Reviewed on 01/03/2024
Learn to troubleshoot your business internet connection in five easy steps. This is by no means an exhaustive guide in troubleshooting a business internet connection but a starting point. You should always engage with your ISP’s customer support agents if you require help or are unsure of the actions you are taking. WiLine will take no responsibility if you damage your equipment while trying some of the fixes suggested.
At the WiLine customer support center, some of the most common calls we receive are related with either outages, usually caused by loss of power at the switch or complaints of slow internet speeds . More often than not, these are related to only a handful of causes that can be addressed on the customer side and are often not network related. In this document you will find five of the most common issues that can cause your business internet to underpreform or feel sluggish. There are many reasons why an internet connetion could become slow, and you may find that your cause is different, in which case we would advise you to contact your Internet Service Provider (ISP) for a more in-depth analysis of the issue.
When you start experiencing a drop in performance, your first port of call should be your internet router. If your router isn’t configured correctly, this can lead to performance problems. For example, if your Maximum Transmission Unit (MTU) is set too high or too low, it will lead to bandwidth performance problems. You should ensure that your router configurations are consistent with the recommendations from your ISP. If you are testing different configurations on your router, be sure to log your changes so you have a restore point to go back to if something goes wrong.
Here are some other ways a router can affect internet performance and potential solutions:
- MTU (Maximum Transmission Unit) Settings: As mentioned, incorrect MTU settings can cause speed issues. The MTU determines the size of packets sent over a network. If set too high, packets may be fragmented or dropped, and if too low, it can lead to inefficient data transmission.
- Solution: Adjust the MTU size according to the specifics of your network. For most connections, the standard MTU is 1500 bytes, but it might differ based on your ISP’s recommendations or specific network requirements.
- Firmware Outdated: Outdated router firmware can lead to security vulnerabilities and performance issues.
- Solution: Regularly check for and install firmware updates from the router’s manufacturer to ensure optimal performance and security.
- Bandwidth Throttling or Inefficient Bandwidth Management: Routers that don’t manage bandwidth efficiently can cause bottlenecks, especially in business environments where multiple devices are connected.
- Solution: Use Quality of Service (QoS) settings to prioritize bandwidth for critical applications or services. This ensures that high-priority traffic like VoIP calls or video conferencing is not interrupted by less critical traffic.
- Inadequate Router Capacity: In a business environment, a router that’s not designed for high traffic volumes can become a performance bottleneck.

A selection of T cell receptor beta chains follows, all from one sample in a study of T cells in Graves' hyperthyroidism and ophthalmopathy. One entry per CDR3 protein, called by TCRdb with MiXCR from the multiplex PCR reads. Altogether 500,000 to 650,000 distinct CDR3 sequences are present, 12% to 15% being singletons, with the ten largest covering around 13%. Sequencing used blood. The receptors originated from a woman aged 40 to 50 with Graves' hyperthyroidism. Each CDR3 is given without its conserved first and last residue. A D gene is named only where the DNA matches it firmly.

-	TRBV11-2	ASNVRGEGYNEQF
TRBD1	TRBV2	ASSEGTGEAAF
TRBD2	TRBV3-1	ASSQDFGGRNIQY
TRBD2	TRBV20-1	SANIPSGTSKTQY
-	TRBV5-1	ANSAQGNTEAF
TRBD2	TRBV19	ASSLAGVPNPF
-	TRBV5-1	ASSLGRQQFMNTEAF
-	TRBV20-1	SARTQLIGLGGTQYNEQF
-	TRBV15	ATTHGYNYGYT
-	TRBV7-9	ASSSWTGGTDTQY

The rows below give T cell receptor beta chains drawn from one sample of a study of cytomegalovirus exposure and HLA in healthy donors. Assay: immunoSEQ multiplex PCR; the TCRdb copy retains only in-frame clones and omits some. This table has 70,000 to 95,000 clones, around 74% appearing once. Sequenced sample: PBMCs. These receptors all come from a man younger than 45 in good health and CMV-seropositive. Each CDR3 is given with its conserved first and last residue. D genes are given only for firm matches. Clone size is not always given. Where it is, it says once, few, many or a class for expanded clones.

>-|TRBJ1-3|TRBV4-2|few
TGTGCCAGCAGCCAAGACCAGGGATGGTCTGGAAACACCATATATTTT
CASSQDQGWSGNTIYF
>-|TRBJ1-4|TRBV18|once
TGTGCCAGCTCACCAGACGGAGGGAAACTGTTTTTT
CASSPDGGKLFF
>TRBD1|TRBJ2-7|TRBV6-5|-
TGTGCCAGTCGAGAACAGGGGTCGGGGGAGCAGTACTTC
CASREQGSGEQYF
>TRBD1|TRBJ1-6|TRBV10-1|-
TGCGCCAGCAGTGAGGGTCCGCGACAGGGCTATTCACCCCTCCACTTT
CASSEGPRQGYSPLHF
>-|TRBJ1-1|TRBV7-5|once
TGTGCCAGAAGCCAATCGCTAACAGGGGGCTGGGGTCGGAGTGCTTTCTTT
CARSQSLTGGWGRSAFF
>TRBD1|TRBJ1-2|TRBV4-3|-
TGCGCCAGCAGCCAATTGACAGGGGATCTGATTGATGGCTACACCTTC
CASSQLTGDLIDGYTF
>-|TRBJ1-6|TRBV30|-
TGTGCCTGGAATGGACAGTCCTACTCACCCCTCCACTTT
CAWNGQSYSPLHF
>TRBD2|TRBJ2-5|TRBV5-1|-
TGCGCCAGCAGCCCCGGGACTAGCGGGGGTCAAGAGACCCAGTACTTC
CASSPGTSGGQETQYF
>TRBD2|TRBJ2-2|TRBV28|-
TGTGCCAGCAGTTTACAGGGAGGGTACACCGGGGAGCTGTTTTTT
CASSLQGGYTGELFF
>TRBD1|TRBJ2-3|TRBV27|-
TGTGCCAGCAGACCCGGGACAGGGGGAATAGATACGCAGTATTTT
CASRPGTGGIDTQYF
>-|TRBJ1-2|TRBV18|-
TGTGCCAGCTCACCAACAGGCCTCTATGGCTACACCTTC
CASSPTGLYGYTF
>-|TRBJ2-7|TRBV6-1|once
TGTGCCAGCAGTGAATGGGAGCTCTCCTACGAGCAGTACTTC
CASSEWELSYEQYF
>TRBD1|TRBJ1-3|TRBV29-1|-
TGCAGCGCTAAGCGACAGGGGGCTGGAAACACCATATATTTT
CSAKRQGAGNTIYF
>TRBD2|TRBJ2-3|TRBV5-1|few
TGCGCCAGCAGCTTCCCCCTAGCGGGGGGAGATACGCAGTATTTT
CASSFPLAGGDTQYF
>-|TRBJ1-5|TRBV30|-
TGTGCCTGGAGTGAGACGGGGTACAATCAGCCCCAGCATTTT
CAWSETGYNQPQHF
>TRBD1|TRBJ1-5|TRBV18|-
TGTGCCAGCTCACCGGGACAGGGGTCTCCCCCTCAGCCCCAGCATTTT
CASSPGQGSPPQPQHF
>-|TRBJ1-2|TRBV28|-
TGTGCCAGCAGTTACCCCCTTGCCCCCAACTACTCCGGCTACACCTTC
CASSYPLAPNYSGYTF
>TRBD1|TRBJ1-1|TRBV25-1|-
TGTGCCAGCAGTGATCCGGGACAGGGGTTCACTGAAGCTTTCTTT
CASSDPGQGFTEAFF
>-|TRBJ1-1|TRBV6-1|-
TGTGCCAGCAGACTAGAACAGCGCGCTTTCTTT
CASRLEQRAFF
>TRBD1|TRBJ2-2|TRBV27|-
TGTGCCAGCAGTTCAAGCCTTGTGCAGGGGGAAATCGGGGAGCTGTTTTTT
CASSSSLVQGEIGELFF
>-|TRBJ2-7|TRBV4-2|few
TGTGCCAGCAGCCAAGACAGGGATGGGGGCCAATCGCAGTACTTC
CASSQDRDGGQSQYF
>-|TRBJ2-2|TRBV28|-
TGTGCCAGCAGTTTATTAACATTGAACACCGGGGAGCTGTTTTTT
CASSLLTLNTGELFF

- Solution: Upgrade to a business-grade router that can handle a higher number of simultaneous connections and has better processing capabilities.
- Poor Network Design or Router Placement: The physical placement of the router and the overall network design can affect performance, especially in terms of Wi-Fi signal strength.
- Solution: Place the router in a central location and consider the use of additional access points or mesh networks for larger areas. Ensure that the router is not obstructed by physical barriers that impede signal strength.
- Network Congestion: Heavy traffic can slow down a network, especially if the router or your contracted bandwidth are not suitable to handling peak loads.
- Solution: Analyze network traffic to identify peak usage times and potential sources of congestion. Consider implementing network segmentation or separate networks for guest and business traffic to distribute the load.
- Security Settings: Overly restrictive security settings or firewalls can inadvertently block or slow down legitimate traffic.
- Solution: Regularly review security settings to ensure they are optimized for both performance and security. Make sure firewall rules and security protocols align with your network’s usage patterns.
- Inadequate Cabling: The quality of Ethernet cables connecting the router to other network devices can impact performance.
- Solution: Use high-quality, category 6 (Cat6) or above cables for connections that require high bandwidth, such as linking to switches or main servers.
- Faulty Hardware: Hardware issues in the router itself can lead to performance degradation.
- Solution: Regularly monitor the router’s health, including temperature and logs, for signs of hardware failure. Have a replacement strategy for aging or faulty equipment.
By addressing these aspects, businesses can significantly improve their internet performance. Regular maintenance, updates, and audits of network infrastructure are key to ensuring optimal performance and reliability.